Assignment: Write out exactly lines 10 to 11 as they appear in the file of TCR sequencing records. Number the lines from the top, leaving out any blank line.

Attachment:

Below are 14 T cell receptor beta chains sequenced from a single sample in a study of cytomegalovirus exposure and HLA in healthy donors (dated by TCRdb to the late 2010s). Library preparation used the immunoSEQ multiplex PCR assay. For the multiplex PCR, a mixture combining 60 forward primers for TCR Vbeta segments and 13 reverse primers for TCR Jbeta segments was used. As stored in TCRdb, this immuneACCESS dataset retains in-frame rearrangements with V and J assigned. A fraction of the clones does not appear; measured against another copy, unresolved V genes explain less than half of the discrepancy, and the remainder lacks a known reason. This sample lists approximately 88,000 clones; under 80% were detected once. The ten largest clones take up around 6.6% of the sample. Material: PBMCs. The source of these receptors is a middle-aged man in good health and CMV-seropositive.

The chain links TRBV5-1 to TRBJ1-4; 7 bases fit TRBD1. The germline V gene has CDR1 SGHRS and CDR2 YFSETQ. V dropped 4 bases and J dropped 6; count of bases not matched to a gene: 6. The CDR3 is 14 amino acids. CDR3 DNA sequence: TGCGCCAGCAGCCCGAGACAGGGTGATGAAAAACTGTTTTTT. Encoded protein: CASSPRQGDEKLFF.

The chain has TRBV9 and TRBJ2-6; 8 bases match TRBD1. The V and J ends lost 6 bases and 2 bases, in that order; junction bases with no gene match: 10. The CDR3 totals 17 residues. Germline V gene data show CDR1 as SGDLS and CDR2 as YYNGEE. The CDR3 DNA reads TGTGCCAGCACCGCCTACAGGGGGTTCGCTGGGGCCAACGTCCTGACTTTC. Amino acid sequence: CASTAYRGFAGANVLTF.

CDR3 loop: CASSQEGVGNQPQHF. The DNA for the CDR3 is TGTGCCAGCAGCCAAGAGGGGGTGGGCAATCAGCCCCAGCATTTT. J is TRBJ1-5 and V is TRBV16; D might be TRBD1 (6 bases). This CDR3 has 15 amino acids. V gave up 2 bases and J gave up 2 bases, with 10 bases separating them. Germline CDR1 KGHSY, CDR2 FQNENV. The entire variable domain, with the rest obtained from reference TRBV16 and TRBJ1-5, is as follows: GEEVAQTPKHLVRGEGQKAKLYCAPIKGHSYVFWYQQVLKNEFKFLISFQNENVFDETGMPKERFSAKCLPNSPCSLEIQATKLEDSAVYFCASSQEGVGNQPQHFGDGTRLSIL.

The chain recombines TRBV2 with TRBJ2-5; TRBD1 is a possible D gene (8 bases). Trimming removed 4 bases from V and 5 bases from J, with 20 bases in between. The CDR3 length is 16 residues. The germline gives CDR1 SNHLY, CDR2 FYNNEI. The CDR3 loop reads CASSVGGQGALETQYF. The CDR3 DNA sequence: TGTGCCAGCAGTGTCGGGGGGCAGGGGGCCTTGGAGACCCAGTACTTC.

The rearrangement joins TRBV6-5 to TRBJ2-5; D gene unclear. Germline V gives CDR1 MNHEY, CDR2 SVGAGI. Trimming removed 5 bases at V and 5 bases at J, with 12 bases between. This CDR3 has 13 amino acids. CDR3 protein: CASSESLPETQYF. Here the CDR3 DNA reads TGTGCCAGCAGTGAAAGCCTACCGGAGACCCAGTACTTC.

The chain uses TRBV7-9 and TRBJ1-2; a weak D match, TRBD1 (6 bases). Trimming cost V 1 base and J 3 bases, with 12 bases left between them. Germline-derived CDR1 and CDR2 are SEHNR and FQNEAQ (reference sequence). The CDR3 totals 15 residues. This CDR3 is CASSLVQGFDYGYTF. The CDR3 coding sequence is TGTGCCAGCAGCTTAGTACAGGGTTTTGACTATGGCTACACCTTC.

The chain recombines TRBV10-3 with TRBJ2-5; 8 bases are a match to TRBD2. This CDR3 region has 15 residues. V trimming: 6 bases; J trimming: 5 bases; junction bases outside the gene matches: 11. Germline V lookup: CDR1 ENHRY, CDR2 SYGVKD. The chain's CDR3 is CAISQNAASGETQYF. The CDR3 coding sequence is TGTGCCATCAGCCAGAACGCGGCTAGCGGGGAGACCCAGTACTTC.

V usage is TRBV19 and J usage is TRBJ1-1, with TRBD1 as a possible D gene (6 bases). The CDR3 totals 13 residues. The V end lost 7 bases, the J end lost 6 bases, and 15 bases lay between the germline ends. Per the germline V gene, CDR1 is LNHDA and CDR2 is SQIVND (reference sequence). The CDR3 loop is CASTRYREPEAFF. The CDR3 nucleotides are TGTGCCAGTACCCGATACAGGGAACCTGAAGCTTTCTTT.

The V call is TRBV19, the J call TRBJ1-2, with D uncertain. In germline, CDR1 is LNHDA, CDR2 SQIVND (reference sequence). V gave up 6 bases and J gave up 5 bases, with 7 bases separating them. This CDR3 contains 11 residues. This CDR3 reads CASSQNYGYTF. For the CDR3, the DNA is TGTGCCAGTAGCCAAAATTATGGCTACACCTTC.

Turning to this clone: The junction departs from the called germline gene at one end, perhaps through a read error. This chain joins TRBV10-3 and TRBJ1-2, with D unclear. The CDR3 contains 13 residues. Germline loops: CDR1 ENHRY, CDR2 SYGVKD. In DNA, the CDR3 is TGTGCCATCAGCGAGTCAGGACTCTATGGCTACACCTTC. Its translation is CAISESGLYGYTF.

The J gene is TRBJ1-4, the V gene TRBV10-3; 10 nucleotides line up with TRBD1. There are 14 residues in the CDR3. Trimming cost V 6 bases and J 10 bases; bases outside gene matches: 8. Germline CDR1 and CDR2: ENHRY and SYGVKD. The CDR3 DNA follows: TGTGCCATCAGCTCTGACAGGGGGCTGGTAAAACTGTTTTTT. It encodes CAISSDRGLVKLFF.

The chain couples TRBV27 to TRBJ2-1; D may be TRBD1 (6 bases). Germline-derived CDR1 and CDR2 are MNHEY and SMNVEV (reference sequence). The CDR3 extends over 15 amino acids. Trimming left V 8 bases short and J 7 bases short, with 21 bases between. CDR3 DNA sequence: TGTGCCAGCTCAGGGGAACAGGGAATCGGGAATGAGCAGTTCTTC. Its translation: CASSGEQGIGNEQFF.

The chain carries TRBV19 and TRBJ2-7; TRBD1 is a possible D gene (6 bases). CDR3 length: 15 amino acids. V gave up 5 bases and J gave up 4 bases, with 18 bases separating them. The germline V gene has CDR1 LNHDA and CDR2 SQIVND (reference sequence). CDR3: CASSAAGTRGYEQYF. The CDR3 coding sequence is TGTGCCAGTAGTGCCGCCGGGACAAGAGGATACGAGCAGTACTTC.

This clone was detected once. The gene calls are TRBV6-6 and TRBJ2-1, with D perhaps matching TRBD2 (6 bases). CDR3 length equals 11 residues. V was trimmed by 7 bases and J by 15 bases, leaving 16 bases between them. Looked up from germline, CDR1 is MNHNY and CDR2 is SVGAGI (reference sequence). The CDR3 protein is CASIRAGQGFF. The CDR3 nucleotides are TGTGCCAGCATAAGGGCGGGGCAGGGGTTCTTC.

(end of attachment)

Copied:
The V call is TRBV19, the J call TRBJ1-2, with D uncertain. In germline, CDR1 is LNHDA, CDR2 SQIVND (reference sequence). V gave up 6 bases and J gave up 5 bases, with 7 bases separating them. This CDR3 contains 11 residues. This CDR3 reads CASSQNYGYTF. For the CDR3, the DNA is TGTGCCAGTAGCCAAAATTATGGCTACACCTTC.

Turning to this clone: The junction departs from the called germline gene at one end, perhaps through a read error. This chain joins TRBV10-3 and TRBJ1-2, with D unclear. The CDR3 contains 13 residues. Germline loops: CDR1 ENHRY, CDR2 SYGVKD. In DNA, the CDR3 is TGTGCCATCAGCGAGTCAGGACTCTATGGCTACACCTTC. Its translation is CAISESGLYGYTF.